Higher Education and Employability

David Dussault on the ideal type of students, gig economy and the difference between skills and knowledge

videos | May 17, 2021

When I was growing up, when I was in university in the US, it was always the idea that you had to do better than what your parents did. The way you did it, the avenue to do it was going into university, getting a degree and then, once you get a degree, there’d be a bunch of companies waiting for you to come out, and then interview with, and then you would find a job, and that job would last 15-20 years. I thought that was the model that we were sold on. When I got out of college, then I got the degree, but there were no companies waiting, there were no interviews waiting, there was no line. Then you start to think: was this worth it? Did I go to the university and waste my time? Did I get the right degree? And I think that’s something that still persists to this day.

However, what has changed is the other end of the spectrum, which are the companies, the organizations that are looking for people to fill the job spots. That sort of dissonance between what we offer as an educational institution and what companies actually need, I think that dissonance has actually grown; there is no linear relationship anymore. I also think what has changed is that we don’t have a shared vision in terms of what our roles are as educational institutions and what are the products that we produce. You look at the companies, and you ask them: what kind of people do you need? And they really don’t have an idea. I think that’s the major challenge that we’re facing now.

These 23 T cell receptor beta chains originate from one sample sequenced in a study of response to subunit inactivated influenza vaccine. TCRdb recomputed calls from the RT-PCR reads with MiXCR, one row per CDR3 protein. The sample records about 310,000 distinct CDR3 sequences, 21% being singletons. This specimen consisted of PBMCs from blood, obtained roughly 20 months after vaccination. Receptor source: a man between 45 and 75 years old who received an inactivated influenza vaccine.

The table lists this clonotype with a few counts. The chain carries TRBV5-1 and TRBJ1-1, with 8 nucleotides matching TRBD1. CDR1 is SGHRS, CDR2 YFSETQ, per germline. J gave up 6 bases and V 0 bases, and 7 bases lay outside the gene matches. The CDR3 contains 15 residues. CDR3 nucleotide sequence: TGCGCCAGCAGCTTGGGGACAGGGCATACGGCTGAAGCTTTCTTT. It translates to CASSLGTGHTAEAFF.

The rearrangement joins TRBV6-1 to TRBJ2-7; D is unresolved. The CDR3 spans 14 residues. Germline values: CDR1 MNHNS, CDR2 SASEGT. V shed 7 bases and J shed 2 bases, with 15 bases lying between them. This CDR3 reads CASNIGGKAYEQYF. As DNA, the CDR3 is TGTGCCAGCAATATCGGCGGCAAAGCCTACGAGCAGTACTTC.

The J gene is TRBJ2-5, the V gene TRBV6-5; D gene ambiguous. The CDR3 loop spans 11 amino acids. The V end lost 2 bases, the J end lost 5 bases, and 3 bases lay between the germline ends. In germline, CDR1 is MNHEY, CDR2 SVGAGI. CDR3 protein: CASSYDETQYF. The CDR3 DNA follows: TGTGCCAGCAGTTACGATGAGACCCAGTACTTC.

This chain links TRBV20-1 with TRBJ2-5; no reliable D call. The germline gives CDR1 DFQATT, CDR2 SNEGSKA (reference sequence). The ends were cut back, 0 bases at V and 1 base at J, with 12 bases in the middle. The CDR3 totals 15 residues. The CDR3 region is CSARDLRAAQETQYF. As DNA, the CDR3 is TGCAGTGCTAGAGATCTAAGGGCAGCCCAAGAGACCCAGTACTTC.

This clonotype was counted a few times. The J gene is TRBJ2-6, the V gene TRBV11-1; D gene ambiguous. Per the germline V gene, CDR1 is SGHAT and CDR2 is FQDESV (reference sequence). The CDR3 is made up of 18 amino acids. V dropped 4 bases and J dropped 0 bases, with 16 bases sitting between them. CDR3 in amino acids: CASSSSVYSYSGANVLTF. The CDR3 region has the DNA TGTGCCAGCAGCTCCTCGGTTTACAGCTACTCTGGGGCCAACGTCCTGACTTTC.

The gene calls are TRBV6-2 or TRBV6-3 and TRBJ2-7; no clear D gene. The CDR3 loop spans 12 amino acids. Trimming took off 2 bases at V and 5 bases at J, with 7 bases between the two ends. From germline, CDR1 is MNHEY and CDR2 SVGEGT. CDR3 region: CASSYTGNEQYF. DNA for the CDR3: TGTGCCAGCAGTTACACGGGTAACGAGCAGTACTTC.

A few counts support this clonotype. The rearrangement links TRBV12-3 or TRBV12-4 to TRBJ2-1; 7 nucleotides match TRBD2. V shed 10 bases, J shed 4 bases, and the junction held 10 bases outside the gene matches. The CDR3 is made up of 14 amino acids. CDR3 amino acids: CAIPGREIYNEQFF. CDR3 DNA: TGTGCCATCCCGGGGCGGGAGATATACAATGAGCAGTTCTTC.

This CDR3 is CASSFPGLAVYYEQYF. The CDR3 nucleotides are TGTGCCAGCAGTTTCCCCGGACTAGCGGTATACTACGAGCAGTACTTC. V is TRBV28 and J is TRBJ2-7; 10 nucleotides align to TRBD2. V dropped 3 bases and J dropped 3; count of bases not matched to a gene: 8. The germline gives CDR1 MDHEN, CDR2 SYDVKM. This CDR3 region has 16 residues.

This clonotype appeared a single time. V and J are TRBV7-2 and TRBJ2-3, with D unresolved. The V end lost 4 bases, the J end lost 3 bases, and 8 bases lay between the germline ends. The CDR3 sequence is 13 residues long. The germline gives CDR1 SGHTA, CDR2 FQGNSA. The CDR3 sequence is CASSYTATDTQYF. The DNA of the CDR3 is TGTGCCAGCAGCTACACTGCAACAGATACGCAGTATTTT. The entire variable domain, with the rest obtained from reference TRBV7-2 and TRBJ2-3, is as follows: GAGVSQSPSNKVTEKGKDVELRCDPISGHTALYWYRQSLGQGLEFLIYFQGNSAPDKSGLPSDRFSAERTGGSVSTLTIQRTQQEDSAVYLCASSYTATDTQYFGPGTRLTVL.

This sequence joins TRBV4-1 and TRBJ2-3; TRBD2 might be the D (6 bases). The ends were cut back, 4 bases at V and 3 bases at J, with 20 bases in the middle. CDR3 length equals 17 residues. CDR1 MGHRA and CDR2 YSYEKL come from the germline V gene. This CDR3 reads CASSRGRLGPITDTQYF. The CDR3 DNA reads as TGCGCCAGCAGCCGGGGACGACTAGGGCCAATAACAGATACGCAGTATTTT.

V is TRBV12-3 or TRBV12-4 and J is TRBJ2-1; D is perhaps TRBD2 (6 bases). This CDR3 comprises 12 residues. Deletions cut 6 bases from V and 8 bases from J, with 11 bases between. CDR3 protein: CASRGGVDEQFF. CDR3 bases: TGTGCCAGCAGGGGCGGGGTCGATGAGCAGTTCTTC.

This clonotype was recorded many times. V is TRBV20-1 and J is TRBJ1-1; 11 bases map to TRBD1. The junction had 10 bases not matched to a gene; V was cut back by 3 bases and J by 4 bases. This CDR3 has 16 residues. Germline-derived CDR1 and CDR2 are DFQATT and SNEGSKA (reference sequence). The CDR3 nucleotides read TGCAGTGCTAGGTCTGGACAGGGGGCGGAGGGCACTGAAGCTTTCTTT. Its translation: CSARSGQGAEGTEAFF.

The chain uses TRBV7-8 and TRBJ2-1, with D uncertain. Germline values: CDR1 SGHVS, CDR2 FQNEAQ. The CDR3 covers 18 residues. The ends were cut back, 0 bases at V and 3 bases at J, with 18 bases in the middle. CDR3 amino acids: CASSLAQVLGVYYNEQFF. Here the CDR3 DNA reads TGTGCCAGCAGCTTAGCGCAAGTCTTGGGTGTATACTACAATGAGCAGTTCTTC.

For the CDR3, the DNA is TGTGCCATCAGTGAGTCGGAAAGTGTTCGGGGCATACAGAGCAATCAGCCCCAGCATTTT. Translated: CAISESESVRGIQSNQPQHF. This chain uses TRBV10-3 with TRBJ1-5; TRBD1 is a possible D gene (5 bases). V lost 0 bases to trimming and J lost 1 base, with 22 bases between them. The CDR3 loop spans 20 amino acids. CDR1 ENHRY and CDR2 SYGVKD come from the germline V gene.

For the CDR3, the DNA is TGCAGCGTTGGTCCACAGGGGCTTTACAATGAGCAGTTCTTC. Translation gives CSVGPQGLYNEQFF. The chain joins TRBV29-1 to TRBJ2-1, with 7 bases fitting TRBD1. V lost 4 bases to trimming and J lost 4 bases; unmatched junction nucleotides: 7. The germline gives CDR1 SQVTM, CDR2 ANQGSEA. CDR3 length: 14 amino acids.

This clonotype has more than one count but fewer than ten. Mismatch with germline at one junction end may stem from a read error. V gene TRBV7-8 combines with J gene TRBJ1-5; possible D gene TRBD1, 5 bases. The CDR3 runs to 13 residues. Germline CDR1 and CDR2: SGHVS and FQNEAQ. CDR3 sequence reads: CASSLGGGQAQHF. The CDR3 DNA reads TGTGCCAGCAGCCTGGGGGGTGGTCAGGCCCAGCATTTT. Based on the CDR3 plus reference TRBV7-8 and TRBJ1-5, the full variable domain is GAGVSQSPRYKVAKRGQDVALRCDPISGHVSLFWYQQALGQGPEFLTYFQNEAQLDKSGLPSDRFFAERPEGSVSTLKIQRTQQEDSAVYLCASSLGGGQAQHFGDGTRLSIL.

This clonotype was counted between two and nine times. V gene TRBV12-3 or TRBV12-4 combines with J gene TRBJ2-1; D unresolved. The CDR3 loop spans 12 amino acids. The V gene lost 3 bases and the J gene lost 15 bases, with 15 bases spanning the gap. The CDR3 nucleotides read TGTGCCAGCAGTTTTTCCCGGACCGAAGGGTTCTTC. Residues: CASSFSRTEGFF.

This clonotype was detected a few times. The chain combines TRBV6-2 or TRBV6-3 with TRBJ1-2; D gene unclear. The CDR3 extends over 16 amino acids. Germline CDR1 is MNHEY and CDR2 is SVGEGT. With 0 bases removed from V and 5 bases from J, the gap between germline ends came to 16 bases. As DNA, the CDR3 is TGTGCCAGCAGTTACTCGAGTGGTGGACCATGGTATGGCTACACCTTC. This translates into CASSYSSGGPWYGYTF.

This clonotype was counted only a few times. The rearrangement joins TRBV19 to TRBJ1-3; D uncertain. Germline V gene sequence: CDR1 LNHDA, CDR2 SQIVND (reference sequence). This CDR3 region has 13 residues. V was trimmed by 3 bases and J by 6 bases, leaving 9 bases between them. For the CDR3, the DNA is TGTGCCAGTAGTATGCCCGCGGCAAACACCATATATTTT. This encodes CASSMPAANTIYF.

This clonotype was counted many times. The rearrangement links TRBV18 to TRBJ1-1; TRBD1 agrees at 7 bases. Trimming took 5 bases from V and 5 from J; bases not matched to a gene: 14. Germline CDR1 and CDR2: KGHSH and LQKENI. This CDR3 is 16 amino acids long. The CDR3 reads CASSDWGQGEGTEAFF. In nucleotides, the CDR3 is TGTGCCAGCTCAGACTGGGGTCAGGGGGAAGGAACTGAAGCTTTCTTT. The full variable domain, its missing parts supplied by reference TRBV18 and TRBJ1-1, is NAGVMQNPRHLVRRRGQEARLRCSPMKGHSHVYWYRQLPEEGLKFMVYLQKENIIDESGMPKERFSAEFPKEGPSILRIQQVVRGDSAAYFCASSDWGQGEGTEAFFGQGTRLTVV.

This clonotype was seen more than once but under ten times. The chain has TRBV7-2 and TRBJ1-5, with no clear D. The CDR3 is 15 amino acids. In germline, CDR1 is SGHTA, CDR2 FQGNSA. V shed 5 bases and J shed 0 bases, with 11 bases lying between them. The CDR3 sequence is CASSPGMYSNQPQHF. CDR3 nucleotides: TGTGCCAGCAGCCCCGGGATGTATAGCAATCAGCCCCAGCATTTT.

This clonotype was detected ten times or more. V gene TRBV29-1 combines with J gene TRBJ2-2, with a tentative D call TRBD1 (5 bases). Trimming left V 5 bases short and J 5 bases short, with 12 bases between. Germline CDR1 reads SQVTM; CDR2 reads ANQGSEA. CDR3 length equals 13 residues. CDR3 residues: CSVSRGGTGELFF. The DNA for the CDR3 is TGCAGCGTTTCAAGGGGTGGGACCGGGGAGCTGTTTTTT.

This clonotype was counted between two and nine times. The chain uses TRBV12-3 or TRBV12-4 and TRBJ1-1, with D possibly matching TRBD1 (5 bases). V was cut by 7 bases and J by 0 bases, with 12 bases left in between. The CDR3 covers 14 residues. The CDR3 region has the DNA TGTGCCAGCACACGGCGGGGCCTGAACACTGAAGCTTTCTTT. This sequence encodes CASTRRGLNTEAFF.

David Dussault on the ideal type of students, gig economy and the difference between skills and knowledge
So we’re actually being forced to rethink, redefine what education means, what are we actually offering our students. I think we also have to think from an administrative perspective, from a strategic perspective within, let’s say, institutions like this, what kind of people, what’s our ideal type of student, what do we want to produce? When we think about that, then we can start to decide, are we looking at a professional person, someone that’s going to fit into the job market, that’s going to dress like this, is going to have a particular position within a particular structure, or are we producing someone that’s more flexible of mind, that’s more entrepreneurial? Are we thinking about producing more creative people? Or would the ideal type be a person that takes all of those types and rolls them into one person: they actually are creative, they can be professional, and they can also be entrepreneurial? That’s a lot to ask of a 20-21-year-old college graduate.

I think before we answer that question, we also have to think about where they’re going to land, what kind of jobs are going to be out there in the markets and all this type of stuff. The labour markets are changing: if you look at some of the predictions from the IMF and World Bank and many other, let’s say, businesses that are out there now, it looks as though we’re moving to a point where there are going to be less of these full-time stable positions, and those full-time stable positions might last anywhere like 1-5 years. It could be a condition where those are, let’s say, the most sought but the least available, there’s something in the middle, and then you’ve got, let’s say, labour on demand where you have this gig economy where people are going out looking for jobs, selling themselves, getting something for six months and then waiting for the next project to come along (if it comes along).